BA 385: Employee Stakeholders and Workplace Issues Chapter Sixteen: So Fire Me! I’m Leaving! Employment at Will and Other Employee Issues
Chapter Sixteen Outline The New Social Contract The Employee Rights Movement The Right to a Job/Not to Be Fired Without Cause The Right to Due Process and Fair Treatment Freedom of Speech in the Workplace Whistle Blowing Summary
Social Contract: Changes Old Social ContractNew Social Contract Job securityFew tenure arrangements Life careers with one employerFew life careers; changes common Loyalty to employerLoyalty to self PaternalismRelationships far less familial Sense of entitlementPersonal responsibility for one’s job future Stable, rising incomePay for “value added” Focus on individual accomplishmentsFocus on team building and projects
Employee Rights Movement says… For nonunion workers, employee rights issue continues to be a problem... That is, the employees’ desires to be treated with dignity and respect, to have a right to due process, privacy, freedom of speech, and safety, and even a right to a job.
Employee Rights Movement Sources of Employee Rights Statutory rights – the law, for example, employees have a right to know there is a camera in the workplace Collective bargaining rights – the union, for example, members of a union have a right to certain grievance procedures Enterprise rights – universal human rights, for example, an employee has a right to freedom from physical injury
Employee Rights Movement Models of Management Morality and their Orientation Toward Employees Moral Amoral Immoral End Law Means
Right Not to be Fired Without Just Cause Employment-at-Will Doctrine Public policy exceptions refusal to commit crime or taking advantage of rights Contractual actions implied contracts count Breach of good faith actions need to be reasonable
Right Not to be Fired Without Just Cause Stay on the right side of the law Investigate complaints in good faith Deal in good faith with employees Fire only for good cause Management’s Response
The Right to Due Process Types of Due Process Substantive due process Right to fair treatment Procedural due process Right to a fair system of decision making
The Right to Due Process Procedure Visible Effective Institutionalized Equitable Easy to use Apply to all employees Employee Constitutionalism
Alternative Dispute Resolution Three concerns: Process is closed One person review Bias in favor of managers Common Approach is called the Open Door Policy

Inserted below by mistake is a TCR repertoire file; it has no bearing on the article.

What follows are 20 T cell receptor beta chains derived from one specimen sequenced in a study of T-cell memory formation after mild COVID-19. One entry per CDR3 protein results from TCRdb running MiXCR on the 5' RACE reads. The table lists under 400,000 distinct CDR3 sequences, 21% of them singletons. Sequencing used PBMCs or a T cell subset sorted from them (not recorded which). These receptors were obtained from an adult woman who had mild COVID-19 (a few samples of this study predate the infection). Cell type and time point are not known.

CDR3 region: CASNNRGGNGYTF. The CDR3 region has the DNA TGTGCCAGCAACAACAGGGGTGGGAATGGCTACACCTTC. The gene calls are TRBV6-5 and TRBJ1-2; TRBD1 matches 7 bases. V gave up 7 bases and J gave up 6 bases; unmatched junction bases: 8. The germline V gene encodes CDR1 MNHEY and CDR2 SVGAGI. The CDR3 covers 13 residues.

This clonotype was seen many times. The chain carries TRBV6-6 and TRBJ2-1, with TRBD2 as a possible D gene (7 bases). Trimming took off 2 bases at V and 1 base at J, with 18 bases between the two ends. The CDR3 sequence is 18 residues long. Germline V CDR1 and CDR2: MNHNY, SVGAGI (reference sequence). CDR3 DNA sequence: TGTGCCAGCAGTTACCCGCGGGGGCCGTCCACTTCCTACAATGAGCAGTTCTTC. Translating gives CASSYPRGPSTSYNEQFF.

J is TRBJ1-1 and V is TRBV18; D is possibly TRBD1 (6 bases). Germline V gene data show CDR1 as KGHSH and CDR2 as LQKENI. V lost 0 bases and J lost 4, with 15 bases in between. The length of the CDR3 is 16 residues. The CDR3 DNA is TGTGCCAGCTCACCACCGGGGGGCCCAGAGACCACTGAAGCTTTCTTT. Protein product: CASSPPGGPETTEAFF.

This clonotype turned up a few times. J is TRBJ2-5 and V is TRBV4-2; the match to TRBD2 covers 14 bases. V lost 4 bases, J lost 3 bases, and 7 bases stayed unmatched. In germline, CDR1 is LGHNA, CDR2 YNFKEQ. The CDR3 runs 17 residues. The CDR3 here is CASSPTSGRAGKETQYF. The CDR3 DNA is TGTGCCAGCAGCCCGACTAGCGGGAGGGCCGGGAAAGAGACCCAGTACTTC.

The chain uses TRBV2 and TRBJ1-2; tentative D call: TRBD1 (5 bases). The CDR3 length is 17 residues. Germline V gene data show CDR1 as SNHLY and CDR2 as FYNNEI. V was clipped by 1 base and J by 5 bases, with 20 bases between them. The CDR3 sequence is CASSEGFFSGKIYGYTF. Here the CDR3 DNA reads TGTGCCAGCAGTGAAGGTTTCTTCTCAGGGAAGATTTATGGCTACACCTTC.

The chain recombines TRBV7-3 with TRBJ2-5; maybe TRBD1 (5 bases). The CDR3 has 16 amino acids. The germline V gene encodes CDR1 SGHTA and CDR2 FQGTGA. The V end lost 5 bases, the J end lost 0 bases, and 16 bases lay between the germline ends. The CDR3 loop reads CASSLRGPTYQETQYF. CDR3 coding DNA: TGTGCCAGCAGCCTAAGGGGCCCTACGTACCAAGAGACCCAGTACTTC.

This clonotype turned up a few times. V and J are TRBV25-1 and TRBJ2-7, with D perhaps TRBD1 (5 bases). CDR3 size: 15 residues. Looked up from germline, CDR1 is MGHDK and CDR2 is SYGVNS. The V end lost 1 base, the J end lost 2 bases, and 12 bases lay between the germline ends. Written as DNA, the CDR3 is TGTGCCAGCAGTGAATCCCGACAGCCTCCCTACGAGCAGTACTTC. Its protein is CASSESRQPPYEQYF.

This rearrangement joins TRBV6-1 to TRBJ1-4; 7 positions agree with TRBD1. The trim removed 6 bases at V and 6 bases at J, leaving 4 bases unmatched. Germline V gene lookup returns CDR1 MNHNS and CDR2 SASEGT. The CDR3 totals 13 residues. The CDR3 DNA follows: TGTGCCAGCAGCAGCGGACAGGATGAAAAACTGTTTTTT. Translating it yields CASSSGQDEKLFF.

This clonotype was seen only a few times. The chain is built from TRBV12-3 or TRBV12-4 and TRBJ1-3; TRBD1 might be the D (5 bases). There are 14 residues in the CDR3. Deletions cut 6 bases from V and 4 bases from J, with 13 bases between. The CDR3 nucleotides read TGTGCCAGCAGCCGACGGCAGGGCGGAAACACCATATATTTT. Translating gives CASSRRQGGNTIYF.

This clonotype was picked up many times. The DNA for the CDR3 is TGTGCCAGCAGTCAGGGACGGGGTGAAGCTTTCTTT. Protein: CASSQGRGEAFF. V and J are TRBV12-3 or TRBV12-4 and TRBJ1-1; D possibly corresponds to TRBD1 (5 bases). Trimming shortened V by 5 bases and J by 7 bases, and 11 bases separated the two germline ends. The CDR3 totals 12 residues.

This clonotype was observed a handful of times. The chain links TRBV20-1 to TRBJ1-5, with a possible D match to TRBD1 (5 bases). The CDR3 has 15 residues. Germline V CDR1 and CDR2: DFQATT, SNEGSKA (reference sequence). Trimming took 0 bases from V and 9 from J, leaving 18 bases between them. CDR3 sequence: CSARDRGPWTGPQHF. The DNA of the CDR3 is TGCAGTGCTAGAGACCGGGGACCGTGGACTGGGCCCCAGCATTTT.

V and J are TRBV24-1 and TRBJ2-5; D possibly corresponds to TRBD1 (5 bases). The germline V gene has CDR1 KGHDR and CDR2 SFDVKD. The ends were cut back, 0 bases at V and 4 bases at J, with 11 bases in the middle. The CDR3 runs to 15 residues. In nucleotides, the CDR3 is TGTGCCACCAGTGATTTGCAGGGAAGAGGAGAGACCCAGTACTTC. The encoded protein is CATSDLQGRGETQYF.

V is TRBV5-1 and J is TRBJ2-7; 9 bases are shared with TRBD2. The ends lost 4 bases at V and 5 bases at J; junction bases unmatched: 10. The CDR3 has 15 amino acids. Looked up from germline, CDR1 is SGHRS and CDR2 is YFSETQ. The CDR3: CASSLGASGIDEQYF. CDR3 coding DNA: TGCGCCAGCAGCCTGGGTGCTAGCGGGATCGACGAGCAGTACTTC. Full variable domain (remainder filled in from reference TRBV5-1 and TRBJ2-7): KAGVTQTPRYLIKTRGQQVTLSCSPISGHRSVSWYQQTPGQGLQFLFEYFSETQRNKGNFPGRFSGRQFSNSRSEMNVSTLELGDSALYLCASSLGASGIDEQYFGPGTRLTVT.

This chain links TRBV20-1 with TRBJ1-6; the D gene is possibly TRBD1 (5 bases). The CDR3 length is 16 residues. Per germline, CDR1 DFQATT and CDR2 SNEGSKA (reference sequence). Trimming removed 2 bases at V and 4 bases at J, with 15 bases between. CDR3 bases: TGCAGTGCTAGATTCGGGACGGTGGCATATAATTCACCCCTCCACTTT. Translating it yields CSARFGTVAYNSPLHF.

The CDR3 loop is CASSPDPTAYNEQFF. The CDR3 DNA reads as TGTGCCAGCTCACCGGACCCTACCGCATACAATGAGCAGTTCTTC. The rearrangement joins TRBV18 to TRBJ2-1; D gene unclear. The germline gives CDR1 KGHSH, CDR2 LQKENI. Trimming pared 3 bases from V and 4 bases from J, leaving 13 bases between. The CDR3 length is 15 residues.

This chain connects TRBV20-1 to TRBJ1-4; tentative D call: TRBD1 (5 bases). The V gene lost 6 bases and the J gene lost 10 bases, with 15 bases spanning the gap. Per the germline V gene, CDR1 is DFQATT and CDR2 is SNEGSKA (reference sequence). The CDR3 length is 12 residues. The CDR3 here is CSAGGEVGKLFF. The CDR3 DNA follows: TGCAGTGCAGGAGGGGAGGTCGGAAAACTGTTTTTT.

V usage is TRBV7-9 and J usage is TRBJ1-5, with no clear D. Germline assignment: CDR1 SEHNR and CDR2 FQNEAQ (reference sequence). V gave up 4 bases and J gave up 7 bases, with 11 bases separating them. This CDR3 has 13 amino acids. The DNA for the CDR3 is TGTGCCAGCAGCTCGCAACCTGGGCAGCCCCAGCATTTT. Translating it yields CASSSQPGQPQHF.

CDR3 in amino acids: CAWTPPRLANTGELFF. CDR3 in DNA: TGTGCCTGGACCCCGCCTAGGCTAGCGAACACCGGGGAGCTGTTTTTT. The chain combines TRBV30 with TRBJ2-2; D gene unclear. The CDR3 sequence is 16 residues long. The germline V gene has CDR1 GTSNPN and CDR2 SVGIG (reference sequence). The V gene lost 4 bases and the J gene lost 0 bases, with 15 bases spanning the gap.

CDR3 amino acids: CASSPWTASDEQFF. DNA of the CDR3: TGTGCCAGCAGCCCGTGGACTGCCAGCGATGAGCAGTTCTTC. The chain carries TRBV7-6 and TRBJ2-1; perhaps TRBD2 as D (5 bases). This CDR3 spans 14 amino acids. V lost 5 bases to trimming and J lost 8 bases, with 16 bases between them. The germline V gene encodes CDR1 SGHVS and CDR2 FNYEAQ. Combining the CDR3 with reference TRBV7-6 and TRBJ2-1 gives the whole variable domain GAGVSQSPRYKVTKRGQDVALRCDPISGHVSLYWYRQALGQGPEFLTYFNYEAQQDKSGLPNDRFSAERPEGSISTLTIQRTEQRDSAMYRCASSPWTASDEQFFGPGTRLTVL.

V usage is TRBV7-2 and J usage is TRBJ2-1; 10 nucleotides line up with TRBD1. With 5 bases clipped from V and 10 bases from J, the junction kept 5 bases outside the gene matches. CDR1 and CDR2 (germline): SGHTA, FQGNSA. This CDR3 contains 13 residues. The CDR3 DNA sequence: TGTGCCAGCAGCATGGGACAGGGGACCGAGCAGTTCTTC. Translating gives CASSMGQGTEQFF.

Alternative Dispute Resolution: Ethical Ways for Due Process Peer Review Panel Peer Review Panel — Fellow workers in the same job family and at a grade level equal to or higher than the employee with a grievance Hearing procedure Hearing procedure — Permits employees to be represented by attorney or neutral party Ombudsperson Ombudsperson — A “troubleshooter” investigates and helps achieve equitable settlements for employee complaints
Whistle-Blowing (Has certain rights) Corporat e Employer Loyalty Obedience Confidentiality PublicPublic Employe e Corporat e Employer Whistle blowing Employe e Responsibility (Has certain rights) Responsibility
Consequences of Whistle-Blowing Increased criticism of work Less desirable work assignments Pressure to drop charges against the company Heavier workloads Loss perquisites Exclusion from meetings
Whistle-Blowing Examples of Government Protection Civil Service Reform Act Whistle-Blowers Protection Act of Michigan False Claims Act Sarbanes-Oxley Act
Management’s Preemptive Responses to Whistle-Blowing The company should assure employees that the organization will not interfere with their basic political freedoms. Grievance procedure should be streamlined so that employees can direct complaints and not “blow the whistle.” Review the organization’s concept of social responsibility so that it is not simply corporate giving to charity.
Management’s Preemptive Responses to Whistle-Blowing Formally recognize respect for the individual consciences of employees. Realize that dealing harshly with whistle blowing can result in adverse public reaction.